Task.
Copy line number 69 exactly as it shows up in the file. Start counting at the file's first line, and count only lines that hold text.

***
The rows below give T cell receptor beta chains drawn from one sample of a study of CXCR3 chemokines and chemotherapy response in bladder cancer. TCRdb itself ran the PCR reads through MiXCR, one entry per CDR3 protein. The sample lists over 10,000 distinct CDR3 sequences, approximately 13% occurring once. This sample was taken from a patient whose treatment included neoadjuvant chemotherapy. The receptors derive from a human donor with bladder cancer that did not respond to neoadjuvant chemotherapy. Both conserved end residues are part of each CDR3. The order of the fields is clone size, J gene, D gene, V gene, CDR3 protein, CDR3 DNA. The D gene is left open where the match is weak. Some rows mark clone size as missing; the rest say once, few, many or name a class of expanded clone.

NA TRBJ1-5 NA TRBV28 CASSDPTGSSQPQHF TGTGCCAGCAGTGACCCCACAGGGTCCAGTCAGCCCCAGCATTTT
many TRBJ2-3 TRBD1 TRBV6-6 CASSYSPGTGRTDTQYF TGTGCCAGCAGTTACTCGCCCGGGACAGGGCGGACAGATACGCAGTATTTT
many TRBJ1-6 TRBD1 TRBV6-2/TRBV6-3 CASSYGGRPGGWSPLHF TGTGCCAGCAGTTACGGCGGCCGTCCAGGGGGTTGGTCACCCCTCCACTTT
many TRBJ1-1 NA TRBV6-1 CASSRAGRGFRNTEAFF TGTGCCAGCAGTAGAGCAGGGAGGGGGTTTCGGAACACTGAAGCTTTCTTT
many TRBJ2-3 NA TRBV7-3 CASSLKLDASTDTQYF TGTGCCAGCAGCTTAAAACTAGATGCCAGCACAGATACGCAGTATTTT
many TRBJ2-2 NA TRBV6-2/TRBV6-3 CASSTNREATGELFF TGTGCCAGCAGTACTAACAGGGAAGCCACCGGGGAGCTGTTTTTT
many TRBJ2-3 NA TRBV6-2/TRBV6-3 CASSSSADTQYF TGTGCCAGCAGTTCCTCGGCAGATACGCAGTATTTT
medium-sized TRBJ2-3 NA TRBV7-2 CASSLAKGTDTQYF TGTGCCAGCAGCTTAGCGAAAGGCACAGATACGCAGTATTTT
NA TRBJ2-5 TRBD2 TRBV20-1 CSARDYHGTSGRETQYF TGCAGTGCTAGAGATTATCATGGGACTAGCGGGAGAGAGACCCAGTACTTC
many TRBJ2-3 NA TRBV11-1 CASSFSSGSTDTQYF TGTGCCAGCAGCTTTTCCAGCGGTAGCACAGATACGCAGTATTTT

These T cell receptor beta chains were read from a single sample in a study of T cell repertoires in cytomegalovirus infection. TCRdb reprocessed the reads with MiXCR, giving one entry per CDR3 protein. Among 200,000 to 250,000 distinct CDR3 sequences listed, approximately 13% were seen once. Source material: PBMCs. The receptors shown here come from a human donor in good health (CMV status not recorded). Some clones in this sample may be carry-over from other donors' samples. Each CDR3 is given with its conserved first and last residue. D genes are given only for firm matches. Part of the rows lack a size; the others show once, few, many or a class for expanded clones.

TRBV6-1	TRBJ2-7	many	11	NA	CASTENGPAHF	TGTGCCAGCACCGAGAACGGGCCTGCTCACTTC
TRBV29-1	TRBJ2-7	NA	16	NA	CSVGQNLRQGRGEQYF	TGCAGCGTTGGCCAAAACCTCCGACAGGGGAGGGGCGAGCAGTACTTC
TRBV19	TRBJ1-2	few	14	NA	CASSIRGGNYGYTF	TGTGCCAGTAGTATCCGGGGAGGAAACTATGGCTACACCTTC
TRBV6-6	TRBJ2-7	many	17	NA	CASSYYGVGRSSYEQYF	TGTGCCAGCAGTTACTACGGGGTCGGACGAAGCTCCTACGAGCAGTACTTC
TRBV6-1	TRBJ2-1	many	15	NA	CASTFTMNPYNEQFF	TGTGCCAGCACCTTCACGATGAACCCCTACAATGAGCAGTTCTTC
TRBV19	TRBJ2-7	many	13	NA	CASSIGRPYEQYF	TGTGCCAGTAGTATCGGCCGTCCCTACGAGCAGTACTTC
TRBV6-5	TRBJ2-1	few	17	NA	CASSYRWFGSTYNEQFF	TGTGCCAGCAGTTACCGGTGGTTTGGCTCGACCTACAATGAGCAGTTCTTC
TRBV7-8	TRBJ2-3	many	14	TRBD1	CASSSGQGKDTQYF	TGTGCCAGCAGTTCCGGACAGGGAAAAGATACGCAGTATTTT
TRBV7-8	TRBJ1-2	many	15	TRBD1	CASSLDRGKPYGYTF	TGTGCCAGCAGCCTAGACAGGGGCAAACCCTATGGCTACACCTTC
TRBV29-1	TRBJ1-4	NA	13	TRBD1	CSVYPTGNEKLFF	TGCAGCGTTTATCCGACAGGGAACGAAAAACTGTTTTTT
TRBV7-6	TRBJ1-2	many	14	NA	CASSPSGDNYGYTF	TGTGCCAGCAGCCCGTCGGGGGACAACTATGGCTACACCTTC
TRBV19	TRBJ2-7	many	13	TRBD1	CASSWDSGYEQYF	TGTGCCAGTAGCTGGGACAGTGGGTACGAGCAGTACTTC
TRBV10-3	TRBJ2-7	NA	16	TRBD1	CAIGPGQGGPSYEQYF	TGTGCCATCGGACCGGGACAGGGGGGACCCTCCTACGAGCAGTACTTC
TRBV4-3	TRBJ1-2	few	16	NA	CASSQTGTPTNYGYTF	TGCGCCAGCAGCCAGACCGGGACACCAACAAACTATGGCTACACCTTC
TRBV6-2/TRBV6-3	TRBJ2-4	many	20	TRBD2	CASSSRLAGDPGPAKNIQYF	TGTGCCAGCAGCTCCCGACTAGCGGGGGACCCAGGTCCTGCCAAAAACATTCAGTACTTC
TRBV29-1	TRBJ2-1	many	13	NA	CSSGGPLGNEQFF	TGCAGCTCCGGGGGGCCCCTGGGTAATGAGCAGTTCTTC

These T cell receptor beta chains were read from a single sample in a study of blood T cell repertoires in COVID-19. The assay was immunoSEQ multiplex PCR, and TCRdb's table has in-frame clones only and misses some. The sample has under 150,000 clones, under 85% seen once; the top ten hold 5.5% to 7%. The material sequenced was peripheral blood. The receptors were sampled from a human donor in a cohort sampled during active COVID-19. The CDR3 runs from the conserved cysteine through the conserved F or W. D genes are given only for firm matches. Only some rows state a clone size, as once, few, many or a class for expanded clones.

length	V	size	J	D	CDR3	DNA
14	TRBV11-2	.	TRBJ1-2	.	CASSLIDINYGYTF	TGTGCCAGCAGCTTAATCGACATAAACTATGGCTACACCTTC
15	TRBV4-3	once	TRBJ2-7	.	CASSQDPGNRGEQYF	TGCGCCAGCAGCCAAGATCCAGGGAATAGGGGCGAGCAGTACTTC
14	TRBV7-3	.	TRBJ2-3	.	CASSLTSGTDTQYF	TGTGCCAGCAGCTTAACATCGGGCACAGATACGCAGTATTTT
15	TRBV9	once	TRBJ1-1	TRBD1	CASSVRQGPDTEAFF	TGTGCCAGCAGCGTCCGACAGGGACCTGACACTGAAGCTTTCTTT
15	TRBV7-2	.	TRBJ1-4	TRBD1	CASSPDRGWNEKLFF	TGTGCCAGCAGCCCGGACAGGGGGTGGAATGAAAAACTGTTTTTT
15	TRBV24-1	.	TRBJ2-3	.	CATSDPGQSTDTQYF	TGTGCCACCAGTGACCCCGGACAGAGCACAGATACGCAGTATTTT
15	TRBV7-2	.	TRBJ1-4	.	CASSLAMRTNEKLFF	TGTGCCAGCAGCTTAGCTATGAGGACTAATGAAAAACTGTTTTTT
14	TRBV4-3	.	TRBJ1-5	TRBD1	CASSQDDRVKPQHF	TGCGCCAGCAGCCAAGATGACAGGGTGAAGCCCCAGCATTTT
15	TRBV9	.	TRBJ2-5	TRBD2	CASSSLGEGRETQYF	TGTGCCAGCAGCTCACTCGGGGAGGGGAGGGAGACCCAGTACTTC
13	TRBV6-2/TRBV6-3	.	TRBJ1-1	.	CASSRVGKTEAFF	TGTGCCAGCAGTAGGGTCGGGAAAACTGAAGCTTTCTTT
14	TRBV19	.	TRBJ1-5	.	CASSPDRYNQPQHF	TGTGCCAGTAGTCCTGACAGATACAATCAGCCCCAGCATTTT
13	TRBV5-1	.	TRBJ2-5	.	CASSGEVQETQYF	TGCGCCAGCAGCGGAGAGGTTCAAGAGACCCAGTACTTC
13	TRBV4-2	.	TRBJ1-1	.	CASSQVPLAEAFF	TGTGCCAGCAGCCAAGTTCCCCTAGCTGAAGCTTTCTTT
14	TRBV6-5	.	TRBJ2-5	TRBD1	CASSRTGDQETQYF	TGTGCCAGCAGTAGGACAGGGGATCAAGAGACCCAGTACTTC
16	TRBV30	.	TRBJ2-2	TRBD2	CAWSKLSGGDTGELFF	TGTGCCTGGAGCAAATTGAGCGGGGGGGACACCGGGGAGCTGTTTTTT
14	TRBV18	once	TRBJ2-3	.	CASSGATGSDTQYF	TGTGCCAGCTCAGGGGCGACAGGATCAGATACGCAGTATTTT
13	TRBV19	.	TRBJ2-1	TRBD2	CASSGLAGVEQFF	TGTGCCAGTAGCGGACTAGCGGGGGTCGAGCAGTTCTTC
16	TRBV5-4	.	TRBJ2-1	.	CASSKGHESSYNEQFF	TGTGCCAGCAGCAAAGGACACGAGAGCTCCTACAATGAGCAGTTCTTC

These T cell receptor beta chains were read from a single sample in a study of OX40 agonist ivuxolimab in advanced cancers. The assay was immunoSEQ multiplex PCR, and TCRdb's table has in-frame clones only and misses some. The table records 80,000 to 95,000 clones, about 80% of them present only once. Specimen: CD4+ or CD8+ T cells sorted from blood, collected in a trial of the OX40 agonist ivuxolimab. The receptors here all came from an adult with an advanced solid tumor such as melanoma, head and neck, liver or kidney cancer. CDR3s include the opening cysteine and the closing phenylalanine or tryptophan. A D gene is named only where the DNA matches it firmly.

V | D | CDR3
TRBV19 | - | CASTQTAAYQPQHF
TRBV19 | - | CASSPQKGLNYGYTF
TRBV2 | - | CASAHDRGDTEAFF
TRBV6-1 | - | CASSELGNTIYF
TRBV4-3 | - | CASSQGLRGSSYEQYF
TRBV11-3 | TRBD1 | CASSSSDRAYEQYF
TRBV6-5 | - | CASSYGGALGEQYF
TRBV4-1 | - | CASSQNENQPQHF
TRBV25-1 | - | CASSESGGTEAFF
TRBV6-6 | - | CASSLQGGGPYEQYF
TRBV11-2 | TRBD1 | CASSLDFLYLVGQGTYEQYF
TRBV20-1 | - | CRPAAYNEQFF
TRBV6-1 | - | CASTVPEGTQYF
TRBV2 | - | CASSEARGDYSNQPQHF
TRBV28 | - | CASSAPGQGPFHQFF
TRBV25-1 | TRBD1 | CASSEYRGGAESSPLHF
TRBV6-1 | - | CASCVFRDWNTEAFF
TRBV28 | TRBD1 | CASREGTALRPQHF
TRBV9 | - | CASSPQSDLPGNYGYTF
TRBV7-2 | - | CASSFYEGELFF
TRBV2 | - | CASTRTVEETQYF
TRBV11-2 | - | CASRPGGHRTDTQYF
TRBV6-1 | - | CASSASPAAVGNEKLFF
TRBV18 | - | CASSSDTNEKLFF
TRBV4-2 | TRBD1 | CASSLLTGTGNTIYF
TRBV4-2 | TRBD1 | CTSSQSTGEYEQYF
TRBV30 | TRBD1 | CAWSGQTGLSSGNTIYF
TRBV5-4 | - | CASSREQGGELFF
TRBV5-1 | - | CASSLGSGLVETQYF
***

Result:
TRBV9 | - | CASSPQSDLPGNYGYTF